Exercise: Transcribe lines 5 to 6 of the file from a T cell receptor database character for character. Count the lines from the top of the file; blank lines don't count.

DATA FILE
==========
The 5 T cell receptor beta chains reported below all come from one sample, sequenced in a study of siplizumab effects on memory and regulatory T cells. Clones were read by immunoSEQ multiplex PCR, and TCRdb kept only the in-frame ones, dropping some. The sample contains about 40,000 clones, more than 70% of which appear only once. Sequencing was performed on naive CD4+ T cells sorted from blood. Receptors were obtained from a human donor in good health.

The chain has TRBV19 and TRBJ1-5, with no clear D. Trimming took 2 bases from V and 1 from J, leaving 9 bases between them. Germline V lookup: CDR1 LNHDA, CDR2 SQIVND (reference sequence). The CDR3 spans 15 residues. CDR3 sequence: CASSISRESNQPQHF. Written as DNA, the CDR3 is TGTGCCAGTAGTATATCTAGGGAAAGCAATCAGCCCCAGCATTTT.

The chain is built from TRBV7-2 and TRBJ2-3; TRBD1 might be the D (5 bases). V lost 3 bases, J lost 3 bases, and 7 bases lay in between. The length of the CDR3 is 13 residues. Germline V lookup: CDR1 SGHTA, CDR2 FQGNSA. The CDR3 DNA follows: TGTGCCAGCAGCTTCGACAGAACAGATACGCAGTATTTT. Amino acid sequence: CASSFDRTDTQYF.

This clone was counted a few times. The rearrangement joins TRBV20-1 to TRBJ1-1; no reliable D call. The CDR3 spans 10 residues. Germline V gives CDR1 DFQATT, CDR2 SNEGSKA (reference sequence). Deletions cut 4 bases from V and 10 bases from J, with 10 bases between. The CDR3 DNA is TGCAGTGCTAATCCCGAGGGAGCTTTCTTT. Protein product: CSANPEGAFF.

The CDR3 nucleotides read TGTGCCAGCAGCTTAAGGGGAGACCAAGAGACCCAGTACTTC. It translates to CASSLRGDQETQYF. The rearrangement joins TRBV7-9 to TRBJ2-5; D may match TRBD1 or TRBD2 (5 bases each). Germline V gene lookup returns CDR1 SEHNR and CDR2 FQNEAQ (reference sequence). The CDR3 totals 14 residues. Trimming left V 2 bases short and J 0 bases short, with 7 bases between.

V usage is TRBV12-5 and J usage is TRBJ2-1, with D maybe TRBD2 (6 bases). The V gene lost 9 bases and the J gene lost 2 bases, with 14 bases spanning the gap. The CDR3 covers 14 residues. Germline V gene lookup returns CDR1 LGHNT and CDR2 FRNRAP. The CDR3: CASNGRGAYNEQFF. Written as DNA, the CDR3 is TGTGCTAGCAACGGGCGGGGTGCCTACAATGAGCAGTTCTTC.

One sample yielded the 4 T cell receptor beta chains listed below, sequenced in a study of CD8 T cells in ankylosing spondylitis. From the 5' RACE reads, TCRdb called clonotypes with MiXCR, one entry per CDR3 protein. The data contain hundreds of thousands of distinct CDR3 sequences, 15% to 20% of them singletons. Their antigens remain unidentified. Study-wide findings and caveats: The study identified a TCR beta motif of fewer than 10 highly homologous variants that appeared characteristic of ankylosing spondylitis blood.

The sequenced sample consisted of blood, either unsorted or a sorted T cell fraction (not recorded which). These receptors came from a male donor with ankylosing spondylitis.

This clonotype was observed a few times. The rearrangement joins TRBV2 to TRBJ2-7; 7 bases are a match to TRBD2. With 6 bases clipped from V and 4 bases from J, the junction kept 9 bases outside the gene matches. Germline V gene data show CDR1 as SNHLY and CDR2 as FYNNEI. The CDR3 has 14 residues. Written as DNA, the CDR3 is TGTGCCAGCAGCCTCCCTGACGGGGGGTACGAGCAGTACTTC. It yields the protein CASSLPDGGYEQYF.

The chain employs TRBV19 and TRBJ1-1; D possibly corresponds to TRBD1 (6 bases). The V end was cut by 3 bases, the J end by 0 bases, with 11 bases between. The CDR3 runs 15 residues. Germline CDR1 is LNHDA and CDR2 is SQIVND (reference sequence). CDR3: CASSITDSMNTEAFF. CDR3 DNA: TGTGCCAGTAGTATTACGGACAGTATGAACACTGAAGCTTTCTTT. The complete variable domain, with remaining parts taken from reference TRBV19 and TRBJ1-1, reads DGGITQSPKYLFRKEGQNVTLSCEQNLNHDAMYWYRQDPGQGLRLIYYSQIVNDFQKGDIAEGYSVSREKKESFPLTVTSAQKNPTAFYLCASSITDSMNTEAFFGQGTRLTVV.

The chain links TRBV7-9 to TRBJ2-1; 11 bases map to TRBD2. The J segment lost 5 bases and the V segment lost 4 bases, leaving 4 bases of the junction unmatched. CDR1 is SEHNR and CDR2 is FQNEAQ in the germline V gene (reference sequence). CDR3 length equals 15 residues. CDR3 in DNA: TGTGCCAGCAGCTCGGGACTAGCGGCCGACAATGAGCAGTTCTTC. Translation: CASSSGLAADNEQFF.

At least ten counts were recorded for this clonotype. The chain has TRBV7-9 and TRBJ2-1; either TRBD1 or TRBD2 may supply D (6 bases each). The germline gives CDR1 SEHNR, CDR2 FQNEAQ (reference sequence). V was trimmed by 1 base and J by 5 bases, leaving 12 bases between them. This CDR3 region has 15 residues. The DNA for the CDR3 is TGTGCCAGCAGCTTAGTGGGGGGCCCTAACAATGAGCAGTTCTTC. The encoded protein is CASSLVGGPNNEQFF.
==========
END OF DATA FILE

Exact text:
The CDR3 nucleotides read TGTGCCAGCAGCTTAAGGGGAGACCAAGAGACCCAGTACTTC. It translates to CASSLRGDQETQYF. The rearrangement joins TRBV7-9 to TRBJ2-5; D may match TRBD1 or TRBD2 (5 bases each). Germline V gene lookup returns CDR1 SEHNR and CDR2 FQNEAQ (reference sequence). The CDR3 totals 14 residues. Trimming left V 2 bases short and J 0 bases short, with 7 bases between.

V usage is TRBV12-5 and J usage is TRBJ2-1, with D maybe TRBD2 (6 bases). The V gene lost 9 bases and the J gene lost 2 bases, with 14 bases spanning the gap. The CDR3 covers 14 residues. Germline V gene lookup returns CDR1 LGHNT and CDR2 FRNRAP. The CDR3: CASNGRGAYNEQFF. Written as DNA, the CDR3 is TGTGCTAGCAACGGGCGGGGTGCCTACAATGAGCAGTTCTTC.